Sputnik V jab gets a blow as India’s private vaccine sales slump
Beneficiaries wait to get Russian coronavirus vaccine Sputnik V against COVID-19 at a hospital in Mumbai in India. (ANI Photo)
IN a complete reversal of the coronavirus vaccine situation in India, some of the country’s private hospitals have scrapped orders for the Russia-made Sputnik V jab as they are struggling to sell the vaccines amid growing supplies of free doses of other vaccines that the Narendra Modi government has offered.
According to a report by Reuters, industry officials said low demand and the extremely low temperature required for keeping the jabs have made at least three big hospitals cancel the orders for Sputnik V, which is sold only on the private market in India, the world’s largest vaccine-producing country.
“With storage and everything, we have cancelled our order for 2,500 doses,” Jitendra Oswal, a senior medical official at Bharati Vidyapeeth Medical College and Hospital in Pune, where the world’s largest vaccine-making company Serum Institute of India is located, was quoted as saying by Reuters.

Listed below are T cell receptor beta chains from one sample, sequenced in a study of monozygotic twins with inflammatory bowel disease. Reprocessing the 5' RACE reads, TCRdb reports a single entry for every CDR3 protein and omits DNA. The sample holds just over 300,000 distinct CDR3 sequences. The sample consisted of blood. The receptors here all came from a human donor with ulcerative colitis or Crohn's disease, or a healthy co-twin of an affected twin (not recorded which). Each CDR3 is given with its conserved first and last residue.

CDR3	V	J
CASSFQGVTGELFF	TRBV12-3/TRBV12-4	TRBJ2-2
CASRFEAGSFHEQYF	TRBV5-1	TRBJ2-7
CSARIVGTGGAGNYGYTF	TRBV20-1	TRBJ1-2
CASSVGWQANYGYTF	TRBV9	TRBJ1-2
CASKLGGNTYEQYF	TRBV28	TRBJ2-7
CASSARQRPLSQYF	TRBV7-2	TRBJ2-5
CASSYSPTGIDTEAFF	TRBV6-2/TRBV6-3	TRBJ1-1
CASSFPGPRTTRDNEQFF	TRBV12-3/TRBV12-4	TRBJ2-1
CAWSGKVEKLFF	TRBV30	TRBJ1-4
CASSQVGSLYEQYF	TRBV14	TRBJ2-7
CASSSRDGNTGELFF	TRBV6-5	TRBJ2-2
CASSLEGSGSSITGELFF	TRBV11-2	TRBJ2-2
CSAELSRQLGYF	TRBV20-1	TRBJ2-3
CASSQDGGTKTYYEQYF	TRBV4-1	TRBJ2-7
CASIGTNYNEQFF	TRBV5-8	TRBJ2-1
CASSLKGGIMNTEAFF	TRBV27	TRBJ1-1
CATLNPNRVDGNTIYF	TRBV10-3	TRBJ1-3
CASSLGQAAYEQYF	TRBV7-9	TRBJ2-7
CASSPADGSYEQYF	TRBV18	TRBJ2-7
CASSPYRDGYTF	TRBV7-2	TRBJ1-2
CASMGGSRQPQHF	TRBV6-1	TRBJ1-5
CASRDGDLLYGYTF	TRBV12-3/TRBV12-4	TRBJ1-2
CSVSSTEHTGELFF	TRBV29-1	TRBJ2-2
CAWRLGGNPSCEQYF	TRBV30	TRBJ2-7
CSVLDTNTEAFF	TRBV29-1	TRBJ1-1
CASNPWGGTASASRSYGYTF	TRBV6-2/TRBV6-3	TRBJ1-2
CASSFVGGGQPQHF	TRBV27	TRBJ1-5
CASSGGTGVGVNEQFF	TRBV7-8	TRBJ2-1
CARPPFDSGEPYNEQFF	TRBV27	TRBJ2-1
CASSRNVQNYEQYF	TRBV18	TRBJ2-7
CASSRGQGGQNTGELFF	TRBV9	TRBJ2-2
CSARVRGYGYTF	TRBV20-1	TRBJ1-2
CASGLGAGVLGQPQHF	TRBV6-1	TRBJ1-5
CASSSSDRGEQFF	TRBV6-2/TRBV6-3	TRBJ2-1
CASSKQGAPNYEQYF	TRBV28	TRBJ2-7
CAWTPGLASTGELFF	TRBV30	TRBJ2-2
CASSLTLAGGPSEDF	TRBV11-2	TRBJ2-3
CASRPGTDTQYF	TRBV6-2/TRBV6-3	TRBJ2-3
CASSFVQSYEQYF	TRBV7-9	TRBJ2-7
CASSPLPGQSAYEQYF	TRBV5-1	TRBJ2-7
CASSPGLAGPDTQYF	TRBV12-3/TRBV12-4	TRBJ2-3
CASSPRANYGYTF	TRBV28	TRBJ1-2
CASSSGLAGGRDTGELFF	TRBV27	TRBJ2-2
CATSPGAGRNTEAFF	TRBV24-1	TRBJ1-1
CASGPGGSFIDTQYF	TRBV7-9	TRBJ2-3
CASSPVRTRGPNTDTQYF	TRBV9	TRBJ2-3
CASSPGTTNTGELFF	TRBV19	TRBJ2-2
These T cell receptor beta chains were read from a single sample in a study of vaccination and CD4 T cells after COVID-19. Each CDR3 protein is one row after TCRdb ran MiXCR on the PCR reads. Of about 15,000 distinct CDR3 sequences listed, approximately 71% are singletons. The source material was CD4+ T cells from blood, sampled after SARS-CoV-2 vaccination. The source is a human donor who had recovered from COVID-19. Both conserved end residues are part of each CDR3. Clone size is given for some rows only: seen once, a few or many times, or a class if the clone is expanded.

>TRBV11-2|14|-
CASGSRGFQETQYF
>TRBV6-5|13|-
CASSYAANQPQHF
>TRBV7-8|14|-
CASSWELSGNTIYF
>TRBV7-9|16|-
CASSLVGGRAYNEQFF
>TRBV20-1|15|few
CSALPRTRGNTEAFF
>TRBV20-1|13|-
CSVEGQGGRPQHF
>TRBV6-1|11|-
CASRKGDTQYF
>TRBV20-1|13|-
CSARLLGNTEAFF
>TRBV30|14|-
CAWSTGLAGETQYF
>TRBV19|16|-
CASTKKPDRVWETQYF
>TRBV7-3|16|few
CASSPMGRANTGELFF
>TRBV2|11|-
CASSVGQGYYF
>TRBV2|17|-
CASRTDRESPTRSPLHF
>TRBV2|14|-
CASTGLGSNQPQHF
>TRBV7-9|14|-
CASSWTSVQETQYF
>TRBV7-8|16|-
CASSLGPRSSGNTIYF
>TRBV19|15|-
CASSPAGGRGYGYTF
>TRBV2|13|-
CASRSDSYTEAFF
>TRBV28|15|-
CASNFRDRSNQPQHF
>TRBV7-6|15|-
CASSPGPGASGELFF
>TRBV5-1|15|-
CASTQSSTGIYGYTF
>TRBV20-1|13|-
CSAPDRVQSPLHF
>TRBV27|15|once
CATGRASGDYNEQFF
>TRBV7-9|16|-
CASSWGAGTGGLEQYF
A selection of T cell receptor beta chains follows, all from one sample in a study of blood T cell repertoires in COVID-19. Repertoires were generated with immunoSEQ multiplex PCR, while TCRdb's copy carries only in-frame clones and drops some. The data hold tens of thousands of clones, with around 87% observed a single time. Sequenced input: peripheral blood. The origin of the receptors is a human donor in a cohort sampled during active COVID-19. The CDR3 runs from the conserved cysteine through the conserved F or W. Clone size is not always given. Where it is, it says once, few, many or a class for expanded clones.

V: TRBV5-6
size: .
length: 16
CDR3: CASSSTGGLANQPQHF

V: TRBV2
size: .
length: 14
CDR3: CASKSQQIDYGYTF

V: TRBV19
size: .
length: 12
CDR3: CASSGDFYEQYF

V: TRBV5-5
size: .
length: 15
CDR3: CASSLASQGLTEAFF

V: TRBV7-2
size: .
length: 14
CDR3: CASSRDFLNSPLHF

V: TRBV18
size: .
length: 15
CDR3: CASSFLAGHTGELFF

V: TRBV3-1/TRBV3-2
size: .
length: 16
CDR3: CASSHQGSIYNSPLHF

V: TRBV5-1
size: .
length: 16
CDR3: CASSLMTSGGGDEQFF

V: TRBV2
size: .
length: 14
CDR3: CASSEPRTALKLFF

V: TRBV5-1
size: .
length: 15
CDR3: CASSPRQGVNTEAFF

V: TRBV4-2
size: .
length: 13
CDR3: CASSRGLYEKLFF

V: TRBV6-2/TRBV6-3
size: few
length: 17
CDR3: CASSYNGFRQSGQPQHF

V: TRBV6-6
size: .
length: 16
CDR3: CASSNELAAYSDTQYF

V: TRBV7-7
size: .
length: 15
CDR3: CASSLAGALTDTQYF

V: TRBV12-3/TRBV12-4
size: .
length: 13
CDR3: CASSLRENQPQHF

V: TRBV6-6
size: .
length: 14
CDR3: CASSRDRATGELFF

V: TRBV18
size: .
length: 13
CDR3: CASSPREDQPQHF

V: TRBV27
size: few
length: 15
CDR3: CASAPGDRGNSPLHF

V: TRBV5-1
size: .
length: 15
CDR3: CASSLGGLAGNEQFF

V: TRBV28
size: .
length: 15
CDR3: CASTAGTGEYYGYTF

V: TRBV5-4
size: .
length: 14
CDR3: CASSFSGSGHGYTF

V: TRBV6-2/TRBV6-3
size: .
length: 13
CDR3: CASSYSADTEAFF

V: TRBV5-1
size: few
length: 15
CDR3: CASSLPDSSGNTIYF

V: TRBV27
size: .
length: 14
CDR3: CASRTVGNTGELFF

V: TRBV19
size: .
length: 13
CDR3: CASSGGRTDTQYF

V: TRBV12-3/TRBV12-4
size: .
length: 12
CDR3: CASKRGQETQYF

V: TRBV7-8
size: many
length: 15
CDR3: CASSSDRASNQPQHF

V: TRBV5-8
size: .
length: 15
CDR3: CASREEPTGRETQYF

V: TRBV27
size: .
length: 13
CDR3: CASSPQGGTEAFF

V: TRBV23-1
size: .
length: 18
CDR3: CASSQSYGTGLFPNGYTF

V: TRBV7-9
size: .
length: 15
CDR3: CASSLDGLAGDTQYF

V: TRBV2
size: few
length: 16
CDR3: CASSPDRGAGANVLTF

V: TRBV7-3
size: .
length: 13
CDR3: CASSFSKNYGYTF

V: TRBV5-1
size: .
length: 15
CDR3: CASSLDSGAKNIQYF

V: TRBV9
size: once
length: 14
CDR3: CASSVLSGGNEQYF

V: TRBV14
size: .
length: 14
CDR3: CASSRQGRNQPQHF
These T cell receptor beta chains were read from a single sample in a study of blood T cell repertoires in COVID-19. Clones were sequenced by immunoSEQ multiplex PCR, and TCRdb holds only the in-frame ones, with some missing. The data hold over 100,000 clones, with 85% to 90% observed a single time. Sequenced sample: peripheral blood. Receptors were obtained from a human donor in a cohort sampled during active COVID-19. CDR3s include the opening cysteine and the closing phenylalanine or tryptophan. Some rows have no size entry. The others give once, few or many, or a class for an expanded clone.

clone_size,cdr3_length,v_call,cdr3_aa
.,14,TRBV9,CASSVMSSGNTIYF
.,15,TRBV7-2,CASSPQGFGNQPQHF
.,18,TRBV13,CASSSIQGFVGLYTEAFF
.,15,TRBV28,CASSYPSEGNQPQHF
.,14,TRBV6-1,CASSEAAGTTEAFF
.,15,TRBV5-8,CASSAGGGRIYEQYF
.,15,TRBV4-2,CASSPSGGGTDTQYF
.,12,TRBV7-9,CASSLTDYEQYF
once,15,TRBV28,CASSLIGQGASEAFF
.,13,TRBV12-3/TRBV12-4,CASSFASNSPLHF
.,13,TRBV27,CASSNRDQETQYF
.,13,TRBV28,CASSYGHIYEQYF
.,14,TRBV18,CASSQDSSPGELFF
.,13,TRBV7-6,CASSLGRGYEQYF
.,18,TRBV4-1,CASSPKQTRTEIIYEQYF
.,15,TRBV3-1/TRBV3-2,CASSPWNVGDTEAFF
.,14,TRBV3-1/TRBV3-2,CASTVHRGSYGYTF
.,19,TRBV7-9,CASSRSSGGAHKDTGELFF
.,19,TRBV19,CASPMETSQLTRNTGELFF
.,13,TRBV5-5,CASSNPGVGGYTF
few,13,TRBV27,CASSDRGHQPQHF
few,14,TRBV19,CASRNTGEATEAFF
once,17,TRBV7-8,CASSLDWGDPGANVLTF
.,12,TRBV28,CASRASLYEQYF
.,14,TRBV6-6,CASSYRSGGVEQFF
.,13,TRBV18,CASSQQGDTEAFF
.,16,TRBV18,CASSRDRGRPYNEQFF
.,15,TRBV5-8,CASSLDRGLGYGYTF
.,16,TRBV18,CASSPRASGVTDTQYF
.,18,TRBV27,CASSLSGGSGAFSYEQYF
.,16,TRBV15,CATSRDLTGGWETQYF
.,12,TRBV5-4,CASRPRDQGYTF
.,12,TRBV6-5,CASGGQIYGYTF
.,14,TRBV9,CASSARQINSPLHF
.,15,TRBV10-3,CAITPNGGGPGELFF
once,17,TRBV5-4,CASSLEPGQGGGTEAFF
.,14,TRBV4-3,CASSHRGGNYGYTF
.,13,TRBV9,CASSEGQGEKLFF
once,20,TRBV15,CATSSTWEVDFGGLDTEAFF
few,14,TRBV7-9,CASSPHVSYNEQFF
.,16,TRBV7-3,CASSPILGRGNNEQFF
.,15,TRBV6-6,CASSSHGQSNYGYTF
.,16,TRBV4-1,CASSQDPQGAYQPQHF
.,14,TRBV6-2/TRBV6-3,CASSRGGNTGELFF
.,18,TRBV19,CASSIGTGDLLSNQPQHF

“Demand is also not great. There is a class of people, barely 1%, that wanted to go for Sputnik. For the rest, anything would do,” he said.
Since May till last week, private hospitals in India accounted for only six per cent of all vaccines administered in the country despite the government having allowed them to buy a quarter of domestic output, the country’s health ministry data showed.
India is set to become a major production centre of Sputnik V with a planned capacity of about 850 million jabs a year. Low domestic demand could mean higher exports, something the vaccine’s backers are already pushing for.
Since a launch event in June by Indian distributor Dr Reddy’s Laboratories Ltd, India has seen only 943,000 doses of Sputnik getting administered by hospitals, considered much less when compared to more than 876 million vaccines given countrywide.
Dr. Reddy’s, which has imported about 3 million doses of the Russian vaccine and refunded hospitals for cancelled orders, did not respond to a query from Reuters.
Its partner Russian Direct Investment Fund, which markets Sputnik V internationally, also did not comment.
India’s vaccination drive mainly features AstraZeneca (the India-made version is called Covishield), which can be stored in regular refrigerators, unlike Sputnik V, which needs minus 18 degrees Celsius (less than minus one degree Fahrenheit) temperature, something which is difficult to ensure in India. The vaccine is also 47 per cent more expensive than AstraZeneca in the private market.